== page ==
IBM was early in to develop a global community of blockchain developers through its Linux Hypderledger project. It is quickly developing a governing board and principles to guide it, creating greater legitimacy and credibility to the burgeoning technology, and to shield it from the criticism of cryptocurrencies.
The project is an open source collaborative effort to advance cross-industry blockchain technologies. The Linux Foundation is the host of the Hyperledger project. One of the key distinctions of the IBM Hyperledger project is that it is not for cryptocurrency. Its purpose is to leverage the broader business possibilities of creating confidential transactions in a distributed network that is programmable with the embedded logic of smart contracts. Companies like Wal-Mart have, in a public relations frenzy, partnered up with IBM.
Many other companies will continue to partner up with IBM in understanding, investigating and using blockchain technology. An important component of this partnership is that you are “marrying yourself” to the blockchain platform and technology that IBM is building, so, if you are exploring a blockchain research and development process, give yourself some checkpoints to evaluate if other technology solutions are developing that you also want to experiment with in your development plan. For example, you may wish to set six-month evaluation criteria to determine whether development and deployment goals are being achieved. Additionally, you may want to evaluate if any new regulations have been introduced or recommended in order to apply to your blockchain project. To access IBM’s hyperledger requires a specific application programming interface (API) for interacting with their peer nodes (i.e., computers). This is because the hyperledger blockchain is truly its own internet environment and you need those tools to access it.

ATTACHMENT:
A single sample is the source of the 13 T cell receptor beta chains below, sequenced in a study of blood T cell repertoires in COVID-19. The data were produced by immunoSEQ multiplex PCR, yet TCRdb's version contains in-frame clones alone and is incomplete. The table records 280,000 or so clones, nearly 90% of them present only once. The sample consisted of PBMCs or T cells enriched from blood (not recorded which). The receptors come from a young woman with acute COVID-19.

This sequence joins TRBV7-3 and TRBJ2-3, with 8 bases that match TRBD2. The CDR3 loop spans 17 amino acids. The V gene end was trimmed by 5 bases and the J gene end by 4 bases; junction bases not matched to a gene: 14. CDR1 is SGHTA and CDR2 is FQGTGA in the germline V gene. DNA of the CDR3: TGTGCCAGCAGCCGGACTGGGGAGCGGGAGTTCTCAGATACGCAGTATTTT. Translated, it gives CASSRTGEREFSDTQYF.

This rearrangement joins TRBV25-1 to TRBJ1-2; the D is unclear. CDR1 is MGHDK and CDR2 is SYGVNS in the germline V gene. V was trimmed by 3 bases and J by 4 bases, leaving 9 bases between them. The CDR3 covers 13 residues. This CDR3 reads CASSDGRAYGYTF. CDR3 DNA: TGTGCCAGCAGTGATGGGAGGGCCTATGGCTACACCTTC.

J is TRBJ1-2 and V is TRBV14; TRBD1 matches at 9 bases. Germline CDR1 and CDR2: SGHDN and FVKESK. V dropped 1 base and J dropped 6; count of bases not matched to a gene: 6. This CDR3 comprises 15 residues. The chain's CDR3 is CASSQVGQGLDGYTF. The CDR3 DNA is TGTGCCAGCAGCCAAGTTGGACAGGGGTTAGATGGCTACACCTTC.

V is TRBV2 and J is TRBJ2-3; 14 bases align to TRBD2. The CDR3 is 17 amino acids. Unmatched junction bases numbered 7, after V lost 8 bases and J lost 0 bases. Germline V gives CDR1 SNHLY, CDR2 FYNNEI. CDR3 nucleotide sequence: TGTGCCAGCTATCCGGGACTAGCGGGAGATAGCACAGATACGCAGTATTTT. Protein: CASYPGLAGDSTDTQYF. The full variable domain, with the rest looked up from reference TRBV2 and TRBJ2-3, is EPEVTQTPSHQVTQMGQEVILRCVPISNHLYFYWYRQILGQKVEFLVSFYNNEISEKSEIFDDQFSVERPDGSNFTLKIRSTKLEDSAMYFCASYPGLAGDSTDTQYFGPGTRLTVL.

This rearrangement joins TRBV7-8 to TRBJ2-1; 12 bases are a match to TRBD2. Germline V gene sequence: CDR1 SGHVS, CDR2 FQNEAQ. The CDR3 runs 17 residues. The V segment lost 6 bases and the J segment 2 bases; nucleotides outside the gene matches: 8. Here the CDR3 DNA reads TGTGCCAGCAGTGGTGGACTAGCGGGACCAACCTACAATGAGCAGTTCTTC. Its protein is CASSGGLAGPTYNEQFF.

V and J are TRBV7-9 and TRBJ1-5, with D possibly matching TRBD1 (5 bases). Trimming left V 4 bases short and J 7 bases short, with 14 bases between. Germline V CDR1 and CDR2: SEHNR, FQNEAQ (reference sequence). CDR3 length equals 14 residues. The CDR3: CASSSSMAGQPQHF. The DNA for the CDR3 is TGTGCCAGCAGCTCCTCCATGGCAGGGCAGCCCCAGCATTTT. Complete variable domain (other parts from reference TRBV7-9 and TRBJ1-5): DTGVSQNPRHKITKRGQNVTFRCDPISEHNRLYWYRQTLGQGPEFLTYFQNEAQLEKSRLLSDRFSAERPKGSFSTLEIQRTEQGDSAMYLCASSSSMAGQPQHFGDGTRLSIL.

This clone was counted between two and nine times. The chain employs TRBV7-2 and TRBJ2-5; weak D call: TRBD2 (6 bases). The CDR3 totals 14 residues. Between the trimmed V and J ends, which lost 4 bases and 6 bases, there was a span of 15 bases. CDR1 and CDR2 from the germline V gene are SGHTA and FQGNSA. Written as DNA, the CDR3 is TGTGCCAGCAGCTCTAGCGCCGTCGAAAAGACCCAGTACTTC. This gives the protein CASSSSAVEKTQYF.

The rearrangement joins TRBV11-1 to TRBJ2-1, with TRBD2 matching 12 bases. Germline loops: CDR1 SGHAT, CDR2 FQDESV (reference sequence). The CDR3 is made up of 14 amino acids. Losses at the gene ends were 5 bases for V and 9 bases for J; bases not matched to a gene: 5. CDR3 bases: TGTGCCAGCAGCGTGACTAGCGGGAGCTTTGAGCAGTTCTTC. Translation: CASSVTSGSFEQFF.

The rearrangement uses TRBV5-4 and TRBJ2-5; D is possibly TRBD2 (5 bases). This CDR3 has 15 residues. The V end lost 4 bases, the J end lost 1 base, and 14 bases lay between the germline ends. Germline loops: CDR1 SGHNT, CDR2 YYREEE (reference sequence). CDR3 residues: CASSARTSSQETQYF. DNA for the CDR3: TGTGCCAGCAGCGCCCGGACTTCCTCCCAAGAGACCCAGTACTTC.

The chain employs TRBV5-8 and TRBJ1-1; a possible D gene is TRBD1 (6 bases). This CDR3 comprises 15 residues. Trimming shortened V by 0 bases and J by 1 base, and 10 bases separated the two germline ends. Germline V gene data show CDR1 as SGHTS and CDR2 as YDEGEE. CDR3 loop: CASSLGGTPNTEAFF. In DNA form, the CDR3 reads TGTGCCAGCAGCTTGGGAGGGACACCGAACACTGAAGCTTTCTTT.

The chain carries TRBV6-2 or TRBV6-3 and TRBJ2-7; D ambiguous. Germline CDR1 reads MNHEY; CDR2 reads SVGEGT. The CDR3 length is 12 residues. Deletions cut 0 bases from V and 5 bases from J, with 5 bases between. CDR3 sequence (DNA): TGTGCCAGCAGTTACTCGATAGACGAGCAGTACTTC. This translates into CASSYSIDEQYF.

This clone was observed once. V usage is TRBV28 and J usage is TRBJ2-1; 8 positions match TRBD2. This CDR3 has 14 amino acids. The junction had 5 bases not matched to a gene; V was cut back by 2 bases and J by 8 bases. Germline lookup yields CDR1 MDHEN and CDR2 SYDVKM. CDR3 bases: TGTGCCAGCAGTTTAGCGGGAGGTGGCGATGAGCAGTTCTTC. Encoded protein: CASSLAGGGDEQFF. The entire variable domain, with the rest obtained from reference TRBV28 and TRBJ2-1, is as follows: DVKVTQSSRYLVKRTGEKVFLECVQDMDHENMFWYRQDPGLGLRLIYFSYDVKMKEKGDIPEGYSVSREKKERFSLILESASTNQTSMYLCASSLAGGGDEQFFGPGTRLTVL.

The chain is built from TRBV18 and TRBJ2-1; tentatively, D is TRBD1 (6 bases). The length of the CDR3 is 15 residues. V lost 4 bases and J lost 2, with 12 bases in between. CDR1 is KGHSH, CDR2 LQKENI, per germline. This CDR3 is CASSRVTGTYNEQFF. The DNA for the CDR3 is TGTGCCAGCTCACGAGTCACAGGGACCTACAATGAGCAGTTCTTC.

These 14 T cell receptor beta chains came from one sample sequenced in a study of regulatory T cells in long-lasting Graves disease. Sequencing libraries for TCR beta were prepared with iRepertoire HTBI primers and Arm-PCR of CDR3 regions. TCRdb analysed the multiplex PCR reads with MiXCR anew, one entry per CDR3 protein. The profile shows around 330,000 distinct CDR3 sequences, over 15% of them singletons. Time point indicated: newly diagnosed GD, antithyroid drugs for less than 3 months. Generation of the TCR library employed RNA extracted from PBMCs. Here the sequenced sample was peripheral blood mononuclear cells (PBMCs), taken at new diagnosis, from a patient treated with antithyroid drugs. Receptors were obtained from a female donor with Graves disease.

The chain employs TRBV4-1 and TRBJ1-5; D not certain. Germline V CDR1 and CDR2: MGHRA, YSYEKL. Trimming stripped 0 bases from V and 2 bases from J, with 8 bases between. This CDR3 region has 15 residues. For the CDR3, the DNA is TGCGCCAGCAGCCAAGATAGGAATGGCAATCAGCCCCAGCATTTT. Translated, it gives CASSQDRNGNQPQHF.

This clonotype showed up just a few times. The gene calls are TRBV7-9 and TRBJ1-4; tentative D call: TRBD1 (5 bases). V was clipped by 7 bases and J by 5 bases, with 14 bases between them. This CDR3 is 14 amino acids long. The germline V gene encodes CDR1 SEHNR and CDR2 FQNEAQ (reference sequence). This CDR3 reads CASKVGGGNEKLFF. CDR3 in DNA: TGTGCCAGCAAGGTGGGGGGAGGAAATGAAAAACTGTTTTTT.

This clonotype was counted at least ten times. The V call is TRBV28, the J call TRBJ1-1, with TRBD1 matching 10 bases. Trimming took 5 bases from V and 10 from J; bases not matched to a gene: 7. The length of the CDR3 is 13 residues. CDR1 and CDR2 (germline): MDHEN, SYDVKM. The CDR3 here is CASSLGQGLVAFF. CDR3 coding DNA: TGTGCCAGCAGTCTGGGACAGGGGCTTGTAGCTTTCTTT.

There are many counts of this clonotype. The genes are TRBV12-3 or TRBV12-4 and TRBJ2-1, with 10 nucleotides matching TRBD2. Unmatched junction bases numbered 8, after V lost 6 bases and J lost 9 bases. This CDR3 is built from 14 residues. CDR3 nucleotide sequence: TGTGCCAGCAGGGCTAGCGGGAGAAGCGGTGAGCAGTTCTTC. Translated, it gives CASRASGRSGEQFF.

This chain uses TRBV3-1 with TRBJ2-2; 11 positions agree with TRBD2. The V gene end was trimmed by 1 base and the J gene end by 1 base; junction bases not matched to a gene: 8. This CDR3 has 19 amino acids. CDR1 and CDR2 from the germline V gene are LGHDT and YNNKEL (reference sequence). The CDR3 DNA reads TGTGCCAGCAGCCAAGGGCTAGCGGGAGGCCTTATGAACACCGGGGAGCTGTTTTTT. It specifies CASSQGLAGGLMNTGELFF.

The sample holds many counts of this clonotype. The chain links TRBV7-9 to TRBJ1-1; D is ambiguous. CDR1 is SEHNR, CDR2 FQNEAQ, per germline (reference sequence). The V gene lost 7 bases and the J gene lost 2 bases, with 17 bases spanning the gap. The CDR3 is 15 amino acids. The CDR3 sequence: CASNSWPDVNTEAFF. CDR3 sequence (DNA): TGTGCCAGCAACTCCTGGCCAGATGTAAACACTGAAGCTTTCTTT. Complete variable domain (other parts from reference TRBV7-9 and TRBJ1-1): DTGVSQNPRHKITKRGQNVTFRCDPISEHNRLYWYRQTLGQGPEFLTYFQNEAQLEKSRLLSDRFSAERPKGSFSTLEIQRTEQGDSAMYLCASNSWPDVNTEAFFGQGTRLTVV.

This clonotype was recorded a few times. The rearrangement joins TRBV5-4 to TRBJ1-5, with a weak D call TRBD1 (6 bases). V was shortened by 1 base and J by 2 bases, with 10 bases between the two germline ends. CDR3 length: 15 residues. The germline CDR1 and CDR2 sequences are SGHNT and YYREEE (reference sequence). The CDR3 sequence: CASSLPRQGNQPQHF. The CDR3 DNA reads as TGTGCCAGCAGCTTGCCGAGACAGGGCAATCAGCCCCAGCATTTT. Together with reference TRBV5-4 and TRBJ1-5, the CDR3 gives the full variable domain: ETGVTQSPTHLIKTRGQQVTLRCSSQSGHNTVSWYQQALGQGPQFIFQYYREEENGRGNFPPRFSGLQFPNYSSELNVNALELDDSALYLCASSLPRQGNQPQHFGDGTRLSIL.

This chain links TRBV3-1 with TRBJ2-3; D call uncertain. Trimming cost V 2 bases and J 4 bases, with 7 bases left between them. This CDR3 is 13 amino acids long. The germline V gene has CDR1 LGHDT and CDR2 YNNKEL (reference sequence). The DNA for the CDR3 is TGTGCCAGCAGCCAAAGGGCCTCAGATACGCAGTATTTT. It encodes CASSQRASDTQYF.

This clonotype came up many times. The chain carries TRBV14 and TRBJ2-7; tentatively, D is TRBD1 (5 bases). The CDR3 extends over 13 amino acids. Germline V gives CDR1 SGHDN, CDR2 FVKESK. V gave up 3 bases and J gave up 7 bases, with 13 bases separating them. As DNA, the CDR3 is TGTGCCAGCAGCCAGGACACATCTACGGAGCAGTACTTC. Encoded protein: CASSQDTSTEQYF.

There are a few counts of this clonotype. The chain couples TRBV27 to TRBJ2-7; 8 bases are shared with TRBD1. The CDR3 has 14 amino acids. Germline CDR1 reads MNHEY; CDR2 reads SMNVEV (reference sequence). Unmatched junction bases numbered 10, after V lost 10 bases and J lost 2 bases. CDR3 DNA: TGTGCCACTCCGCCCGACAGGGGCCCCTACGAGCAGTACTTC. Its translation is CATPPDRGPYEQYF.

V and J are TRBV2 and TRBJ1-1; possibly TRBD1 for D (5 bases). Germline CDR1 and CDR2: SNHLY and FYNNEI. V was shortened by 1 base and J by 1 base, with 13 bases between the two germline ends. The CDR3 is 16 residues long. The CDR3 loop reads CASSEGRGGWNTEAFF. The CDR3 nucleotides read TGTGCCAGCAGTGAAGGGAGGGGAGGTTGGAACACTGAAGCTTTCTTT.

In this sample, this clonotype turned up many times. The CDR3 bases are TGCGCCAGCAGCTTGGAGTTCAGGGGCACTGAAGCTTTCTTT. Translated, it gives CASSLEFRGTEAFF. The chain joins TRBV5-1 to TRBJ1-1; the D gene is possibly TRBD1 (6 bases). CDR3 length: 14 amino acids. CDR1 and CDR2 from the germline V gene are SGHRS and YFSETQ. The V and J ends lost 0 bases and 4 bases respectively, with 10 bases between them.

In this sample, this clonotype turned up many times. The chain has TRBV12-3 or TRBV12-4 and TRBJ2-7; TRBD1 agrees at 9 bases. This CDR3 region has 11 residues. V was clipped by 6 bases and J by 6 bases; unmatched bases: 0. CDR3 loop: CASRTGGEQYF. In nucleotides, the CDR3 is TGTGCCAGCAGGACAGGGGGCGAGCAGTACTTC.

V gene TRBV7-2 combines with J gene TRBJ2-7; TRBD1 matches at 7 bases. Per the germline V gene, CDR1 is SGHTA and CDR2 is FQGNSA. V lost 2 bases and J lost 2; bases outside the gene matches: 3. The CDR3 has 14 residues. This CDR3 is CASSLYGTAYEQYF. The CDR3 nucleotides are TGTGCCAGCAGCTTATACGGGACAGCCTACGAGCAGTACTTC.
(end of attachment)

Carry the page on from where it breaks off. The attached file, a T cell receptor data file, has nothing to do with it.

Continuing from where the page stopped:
IBM has the legacy of rolling out new technologies that transform society from IBM’s rise through the 1960s and 1970s as the predominant database and computing company. Will they do the same here? They have positioned themselves to be a leader in developing the governing principles and standards, and most likely have many people working on the technology, the solutions and how to monetize it.
Bank of America